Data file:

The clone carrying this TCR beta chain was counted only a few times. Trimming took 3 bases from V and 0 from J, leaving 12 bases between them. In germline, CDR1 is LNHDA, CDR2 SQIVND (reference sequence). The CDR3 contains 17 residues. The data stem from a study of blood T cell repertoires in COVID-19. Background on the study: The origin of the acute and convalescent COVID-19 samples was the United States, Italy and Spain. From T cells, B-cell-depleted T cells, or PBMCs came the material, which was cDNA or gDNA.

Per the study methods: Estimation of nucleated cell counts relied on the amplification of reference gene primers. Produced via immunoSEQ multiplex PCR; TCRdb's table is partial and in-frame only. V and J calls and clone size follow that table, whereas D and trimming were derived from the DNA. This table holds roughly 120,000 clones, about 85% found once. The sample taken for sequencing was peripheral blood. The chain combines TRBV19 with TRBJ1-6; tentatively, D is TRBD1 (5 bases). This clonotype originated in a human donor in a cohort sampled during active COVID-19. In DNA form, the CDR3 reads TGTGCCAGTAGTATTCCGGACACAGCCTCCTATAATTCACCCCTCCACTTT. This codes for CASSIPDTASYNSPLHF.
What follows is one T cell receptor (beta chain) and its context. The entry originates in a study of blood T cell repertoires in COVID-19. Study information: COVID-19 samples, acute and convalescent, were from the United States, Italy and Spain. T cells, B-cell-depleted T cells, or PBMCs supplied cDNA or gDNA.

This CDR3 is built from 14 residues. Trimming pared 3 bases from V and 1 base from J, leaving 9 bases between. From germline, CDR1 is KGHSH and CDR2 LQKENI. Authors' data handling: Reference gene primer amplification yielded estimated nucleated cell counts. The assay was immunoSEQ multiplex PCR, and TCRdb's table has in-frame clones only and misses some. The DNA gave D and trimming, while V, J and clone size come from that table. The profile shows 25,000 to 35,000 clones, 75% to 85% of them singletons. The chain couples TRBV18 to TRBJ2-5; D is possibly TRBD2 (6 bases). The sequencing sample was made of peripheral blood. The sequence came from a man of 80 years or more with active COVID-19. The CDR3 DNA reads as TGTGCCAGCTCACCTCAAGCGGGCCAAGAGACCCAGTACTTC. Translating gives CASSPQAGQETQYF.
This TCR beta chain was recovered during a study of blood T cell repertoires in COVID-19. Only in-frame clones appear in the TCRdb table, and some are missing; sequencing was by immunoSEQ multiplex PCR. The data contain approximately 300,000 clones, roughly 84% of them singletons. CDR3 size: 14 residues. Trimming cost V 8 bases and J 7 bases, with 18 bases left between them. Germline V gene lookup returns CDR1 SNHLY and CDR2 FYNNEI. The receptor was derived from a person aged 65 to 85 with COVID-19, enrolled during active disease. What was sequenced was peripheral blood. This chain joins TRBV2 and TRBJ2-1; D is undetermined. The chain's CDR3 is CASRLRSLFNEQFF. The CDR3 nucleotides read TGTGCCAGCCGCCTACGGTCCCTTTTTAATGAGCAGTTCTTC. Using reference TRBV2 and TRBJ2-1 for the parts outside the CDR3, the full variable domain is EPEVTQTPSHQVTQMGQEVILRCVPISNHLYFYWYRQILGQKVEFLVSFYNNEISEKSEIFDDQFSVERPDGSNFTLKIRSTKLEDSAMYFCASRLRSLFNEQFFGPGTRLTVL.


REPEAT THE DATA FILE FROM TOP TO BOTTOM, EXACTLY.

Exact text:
The clone carrying this TCR beta chain was counted only a few times. Trimming took 3 bases from V and 0 from J, leaving 12 bases between them. In germline, CDR1 is LNHDA, CDR2 SQIVND (reference sequence). The CDR3 contains 17 residues. The data stem from a study of blood T cell repertoires in COVID-19. Background on the study: The origin of the acute and convalescent COVID-19 samples was the United States, Italy and Spain. From T cells, B-cell-depleted T cells, or PBMCs came the material, which was cDNA or gDNA.

Per the study methods: Estimation of nucleated cell counts relied on the amplification of reference gene primers. Produced via immunoSEQ multiplex PCR; TCRdb's table is partial and in-frame only. V and J calls and clone size follow that table, whereas D and trimming were derived from the DNA. This table holds roughly 120,000 clones, about 85% found once. The sample taken for sequencing was peripheral blood. The chain combines TRBV19 with TRBJ1-6; tentatively, D is TRBD1 (5 bases). This clonotype originated in a human donor in a cohort sampled during active COVID-19. In DNA form, the CDR3 reads TGTGCCAGTAGTATTCCGGACACAGCCTCCTATAATTCACCCCTCCACTTT. This codes for CASSIPDTASYNSPLHF.
What follows is one T cell receptor (beta chain) and its context. The entry originates in a study of blood T cell repertoires in COVID-19. Study information: COVID-19 samples, acute and convalescent, were from the United States, Italy and Spain. T cells, B-cell-depleted T cells, or PBMCs supplied cDNA or gDNA.

This CDR3 is built from 14 residues. Trimming pared 3 bases from V and 1 base from J, leaving 9 bases between. From germline, CDR1 is KGHSH and CDR2 LQKENI. Authors' data handling: Reference gene primer amplification yielded estimated nucleated cell counts. The assay was immunoSEQ multiplex PCR, and TCRdb's table has in-frame clones only and misses some. The DNA gave D and trimming, while V, J and clone size come from that table. The profile shows 25,000 to 35,000 clones, 75% to 85% of them singletons. The chain couples TRBV18 to TRBJ2-5; D is possibly TRBD2 (6 bases). The sequencing sample was made of peripheral blood. The sequence came from a man of 80 years or more with active COVID-19. The CDR3 DNA reads as TGTGCCAGCTCACCTCAAGCGGGCCAAGAGACCCAGTACTTC. Translating gives CASSPQAGQETQYF.
This TCR beta chain was recovered during a study of blood T cell repertoires in COVID-19. Only in-frame clones appear in the TCRdb table, and some are missing; sequencing was by immunoSEQ multiplex PCR. The data contain approximately 300,000 clones, roughly 84% of them singletons. CDR3 size: 14 residues. Trimming cost V 8 bases and J 7 bases, with 18 bases left between them. Germline V gene lookup returns CDR1 SNHLY and CDR2 FYNNEI. The receptor was derived from a person aged 65 to 85 with COVID-19, enrolled during active disease. What was sequenced was peripheral blood. This chain joins TRBV2 and TRBJ2-1; D is undetermined. The chain's CDR3 is CASRLRSLFNEQFF. The CDR3 nucleotides read TGTGCCAGCCGCCTACGGTCCCTTTTTAATGAGCAGTTCTTC. Using reference TRBV2 and TRBJ2-1 for the parts outside the CDR3, the full variable domain is EPEVTQTPSHQVTQMGQEVILRCVPISNHLYFYWYRQILGQKVEFLVSFYNNEISEKSEIFDDQFSVERPDGSNFTLKIRSTKLEDSAMYFCASRLRSLFNEQFFGPGTRLTVL.